Bio

WARM ONES: Pioneers In Song Length Customization

Warm Ones is the brevity that speaks in perfect harmony. Equal parts after-school special and soft porn, the Chicago four-piece specializes in aggressively catchy indie rock songs that range from bubble gum pop, found on such tracks as “Small Spies" and “Love For A Week" - to noisy garage riffs like “Bacteriostatic". The band is as experimental as it is grounded in simplicity and the result has been strong songs, dynamic recordings and memorable melodies.

Tony Sackett (vocals/guitar) teaches high school history and art and could eat miso soup every day. He loves the soundtrack to the movie Xanadu and plays video games in a way his parents might have wished he would one day perform surgery - with precision, elegance and a personal touch. He started Warm Ones with Brett Whitacre as a recording project when they were both members of The Saps (Spin Magazine).

Mike Metz (bass) is the audio director for a video game company, although he refuses to level up. He joined the line up last fall when he won the band's Blintz on a Bass contest where he successfully balanced 7 cheese blintzes on the neck of his guitar for a half hour. This worked a lot better than posting an ad on craigslist. Mike has resided in Chicago for the last 10 years and still has not met a tamale guy he didn't like. He will occasionally rock a neckbeard that would make Kyle Orton proud.

Mike Wszolek (guitar) Guitar? Check. Beard? Check. Blaze? We think he's got it. In addition, Mike enjoys wasting time on facebook at work and cooking food spicy enough to make you choke on your own snot. Mike has an identical twin that we have not met, although once Mike's Facebook status had him "checking in" at an Old Town bar in the middle of our set at the Empty Bottle. His brother filled in admirably, and the matter was never discussed.

Jon Adler (drums) is a design and animation guru who loves all things vintage and nostalgic. He also enjoys 5 pocket corduroy pants and hopes to one day be the proud owner of an actual Eero Aarnio pod chair. He once played a drum fill that lasted 32 bars and it was totally appropriate for the song. Since becoming a father, the band has taken to calling him "Dadler".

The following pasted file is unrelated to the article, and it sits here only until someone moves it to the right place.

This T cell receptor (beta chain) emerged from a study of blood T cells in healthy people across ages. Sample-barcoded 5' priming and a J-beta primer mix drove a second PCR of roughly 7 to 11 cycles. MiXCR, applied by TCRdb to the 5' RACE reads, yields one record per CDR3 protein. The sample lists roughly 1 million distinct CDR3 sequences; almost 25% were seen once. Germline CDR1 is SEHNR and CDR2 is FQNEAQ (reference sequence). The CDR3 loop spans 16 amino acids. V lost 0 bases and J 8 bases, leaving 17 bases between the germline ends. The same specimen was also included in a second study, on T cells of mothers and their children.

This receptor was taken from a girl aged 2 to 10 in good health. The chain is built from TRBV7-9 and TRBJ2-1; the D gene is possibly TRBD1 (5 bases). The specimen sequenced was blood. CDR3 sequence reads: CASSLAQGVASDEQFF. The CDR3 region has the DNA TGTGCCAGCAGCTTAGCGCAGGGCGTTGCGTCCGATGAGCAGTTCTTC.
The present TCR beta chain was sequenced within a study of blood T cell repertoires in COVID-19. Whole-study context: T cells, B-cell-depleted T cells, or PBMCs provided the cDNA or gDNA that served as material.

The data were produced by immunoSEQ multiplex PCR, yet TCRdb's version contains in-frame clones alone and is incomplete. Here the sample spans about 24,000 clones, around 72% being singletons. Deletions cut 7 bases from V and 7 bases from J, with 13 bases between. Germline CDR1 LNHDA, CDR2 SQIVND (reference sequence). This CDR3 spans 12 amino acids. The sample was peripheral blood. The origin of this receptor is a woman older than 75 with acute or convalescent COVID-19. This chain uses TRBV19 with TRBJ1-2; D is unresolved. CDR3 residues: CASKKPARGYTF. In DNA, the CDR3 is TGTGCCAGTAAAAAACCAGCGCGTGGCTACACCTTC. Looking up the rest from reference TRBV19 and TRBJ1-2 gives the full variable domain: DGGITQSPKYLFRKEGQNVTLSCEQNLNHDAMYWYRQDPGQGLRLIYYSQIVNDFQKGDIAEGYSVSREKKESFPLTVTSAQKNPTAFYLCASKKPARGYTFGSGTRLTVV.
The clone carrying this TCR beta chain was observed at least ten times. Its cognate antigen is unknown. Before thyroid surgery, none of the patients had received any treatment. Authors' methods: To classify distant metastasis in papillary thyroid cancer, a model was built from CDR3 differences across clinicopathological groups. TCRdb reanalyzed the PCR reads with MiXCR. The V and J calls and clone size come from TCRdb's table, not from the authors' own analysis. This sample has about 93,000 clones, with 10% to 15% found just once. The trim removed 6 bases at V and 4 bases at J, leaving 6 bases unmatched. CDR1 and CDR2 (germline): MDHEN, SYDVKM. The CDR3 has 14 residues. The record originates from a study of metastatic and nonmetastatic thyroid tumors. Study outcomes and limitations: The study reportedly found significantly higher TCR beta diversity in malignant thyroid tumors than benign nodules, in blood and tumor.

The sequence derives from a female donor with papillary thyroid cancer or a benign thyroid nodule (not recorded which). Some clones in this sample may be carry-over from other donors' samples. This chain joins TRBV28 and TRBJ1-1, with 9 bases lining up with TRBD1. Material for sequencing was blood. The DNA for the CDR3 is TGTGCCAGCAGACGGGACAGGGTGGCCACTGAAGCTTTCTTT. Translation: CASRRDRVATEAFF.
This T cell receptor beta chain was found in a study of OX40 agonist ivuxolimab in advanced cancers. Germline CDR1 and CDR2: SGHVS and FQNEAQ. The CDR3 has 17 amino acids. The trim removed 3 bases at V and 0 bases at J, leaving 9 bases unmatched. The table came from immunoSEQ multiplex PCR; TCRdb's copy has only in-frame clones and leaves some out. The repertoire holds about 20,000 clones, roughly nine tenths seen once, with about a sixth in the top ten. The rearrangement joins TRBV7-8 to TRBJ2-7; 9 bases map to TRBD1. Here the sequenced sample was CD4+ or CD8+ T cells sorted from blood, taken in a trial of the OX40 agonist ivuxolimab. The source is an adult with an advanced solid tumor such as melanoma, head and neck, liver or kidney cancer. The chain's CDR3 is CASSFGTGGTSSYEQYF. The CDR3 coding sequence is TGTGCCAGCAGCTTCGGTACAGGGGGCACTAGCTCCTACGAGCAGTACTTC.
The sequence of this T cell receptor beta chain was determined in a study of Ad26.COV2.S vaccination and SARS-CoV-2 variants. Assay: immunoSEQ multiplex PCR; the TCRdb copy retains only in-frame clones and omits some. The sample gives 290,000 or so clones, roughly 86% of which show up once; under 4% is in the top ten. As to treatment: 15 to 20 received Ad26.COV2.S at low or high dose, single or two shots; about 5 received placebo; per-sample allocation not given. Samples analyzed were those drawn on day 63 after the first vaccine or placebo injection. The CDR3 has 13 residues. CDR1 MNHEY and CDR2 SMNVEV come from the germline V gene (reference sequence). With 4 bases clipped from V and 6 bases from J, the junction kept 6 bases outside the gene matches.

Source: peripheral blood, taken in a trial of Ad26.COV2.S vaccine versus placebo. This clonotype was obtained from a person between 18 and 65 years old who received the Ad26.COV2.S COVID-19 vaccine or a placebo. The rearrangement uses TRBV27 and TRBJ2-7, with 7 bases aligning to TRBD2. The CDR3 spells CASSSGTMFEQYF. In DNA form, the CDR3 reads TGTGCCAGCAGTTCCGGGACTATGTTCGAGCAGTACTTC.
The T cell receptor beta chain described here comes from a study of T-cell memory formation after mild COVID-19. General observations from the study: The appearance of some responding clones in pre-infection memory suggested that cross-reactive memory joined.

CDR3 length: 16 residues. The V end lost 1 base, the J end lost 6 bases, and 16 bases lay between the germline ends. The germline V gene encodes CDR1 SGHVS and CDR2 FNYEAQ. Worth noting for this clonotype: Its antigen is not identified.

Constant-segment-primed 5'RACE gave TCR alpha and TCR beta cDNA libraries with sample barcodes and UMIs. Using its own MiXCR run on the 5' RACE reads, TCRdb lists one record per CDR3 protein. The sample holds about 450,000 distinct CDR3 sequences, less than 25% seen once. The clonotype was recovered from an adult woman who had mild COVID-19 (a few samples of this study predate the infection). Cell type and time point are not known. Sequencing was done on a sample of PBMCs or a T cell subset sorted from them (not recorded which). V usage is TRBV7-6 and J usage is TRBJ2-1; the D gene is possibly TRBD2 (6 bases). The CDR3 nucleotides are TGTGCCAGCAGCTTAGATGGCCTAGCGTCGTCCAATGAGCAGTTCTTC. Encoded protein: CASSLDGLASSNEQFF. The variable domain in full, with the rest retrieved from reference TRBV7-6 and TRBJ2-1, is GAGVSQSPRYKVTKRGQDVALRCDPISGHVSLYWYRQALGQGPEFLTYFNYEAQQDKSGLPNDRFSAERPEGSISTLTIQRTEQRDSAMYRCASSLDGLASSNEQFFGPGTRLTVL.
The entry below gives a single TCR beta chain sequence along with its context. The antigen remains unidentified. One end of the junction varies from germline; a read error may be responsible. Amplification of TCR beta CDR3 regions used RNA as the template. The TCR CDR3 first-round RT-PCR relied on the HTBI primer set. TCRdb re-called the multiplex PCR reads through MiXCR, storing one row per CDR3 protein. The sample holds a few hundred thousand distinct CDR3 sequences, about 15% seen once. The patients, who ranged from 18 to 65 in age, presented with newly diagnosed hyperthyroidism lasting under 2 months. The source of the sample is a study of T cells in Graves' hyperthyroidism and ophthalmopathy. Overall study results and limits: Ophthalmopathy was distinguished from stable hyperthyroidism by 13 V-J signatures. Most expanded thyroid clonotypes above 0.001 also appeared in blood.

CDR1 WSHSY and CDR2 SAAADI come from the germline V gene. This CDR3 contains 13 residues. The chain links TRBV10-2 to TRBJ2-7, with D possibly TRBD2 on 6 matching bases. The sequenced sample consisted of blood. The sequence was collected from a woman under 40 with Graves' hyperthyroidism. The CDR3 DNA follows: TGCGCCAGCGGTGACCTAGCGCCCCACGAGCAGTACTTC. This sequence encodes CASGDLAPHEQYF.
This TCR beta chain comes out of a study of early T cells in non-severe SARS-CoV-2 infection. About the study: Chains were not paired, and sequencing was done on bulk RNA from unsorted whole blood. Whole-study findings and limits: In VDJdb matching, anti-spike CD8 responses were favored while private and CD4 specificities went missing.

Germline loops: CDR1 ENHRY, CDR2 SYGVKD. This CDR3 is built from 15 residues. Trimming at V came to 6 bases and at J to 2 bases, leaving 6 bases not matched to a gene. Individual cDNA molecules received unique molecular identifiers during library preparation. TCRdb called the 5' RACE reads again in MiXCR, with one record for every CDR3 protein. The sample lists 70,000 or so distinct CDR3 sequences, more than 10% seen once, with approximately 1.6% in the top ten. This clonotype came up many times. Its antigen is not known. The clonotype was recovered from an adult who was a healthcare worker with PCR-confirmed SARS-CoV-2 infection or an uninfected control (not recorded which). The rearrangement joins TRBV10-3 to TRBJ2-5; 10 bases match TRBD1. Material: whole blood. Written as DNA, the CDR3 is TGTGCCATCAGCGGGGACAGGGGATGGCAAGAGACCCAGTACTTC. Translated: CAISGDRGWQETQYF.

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Warm Ones Extended Family Like any band, Warm Ones have had a line up change or five. Life happens, man. Here's a list of great people that we still call Warm Ones.

Brett Whitacre Human metronome and demolition derby enthusiast, Brett Whitacre spends his spare time combing city alleys for window frames, TVs and suitcases on which to make amazing paintings. Once he came home with a pair of pants he had found flattened out in the street. They were nice pants, he said. Brett was drumming for The Saps when Sackett joined the band in 2003 and later the two started recording what would become Sprezzatura. In 2006, Brett joined Th' Legendary Shack Shakers and has since been touring the world with them. Making art. Living the dream. We hate him.

Devon Bryant had already been engineering and performing on the Warm Ones record when he decided to make it a real band and joined in on bass. Also a former member of great Chicago bands Scotland Yard Gospel Choir and Brighton, MA, Devon moved to St. Paul, MN last year in pursuit of freezing his balls off, where he continues to make music. Sped up audio of Devon talking about Dr. Who sounds like a fax machine.

Olivia Sackett was recruited for Warm Ones' first show as their answer to Bob Nastanovich. Her role, described simply as "pure energy", consisted of singing, playing tambourine and triggering samples. She received more compliments than her brother Tony after the show and was promptly thrown out of the band. Olivia is now an attorney living in Connecticut. Cha-ching.

Brandon Durham was fronting his incredible band Palaxy Tracks when he did sound for an early Warm Ones show at the Beat Kitchen. Afterward, he asked Tony if they were a trio on purpose and, luckily, they were not. Possibly the world's gentlest soul, Brandon enjoys Dr. Pepper, antiquing and Death Metal. In 2007, he left Chicago and toured with The Octopus Project for a while before settling in Austin, TX, where he runs his own graphic design firm.

Jim Tuerk does three things. He drinks. He smokes. He blazes. He does not play games. Also a member of Brighton, MA, the hirsute Tuerk effortlessly fell into the band's pattern of practicing for 30 minutes then drinking beer, chit-chatting and busting out STP and Pearl Jam covers for an hour and a half. When Jim decided to leave the Warm Ones, he took Sackett and Matt Kerstein of BMA out to dinner. There he gave Kerstein a "buds 4 life" guitar pick and Sackett was asked to leave the restaurant. No games

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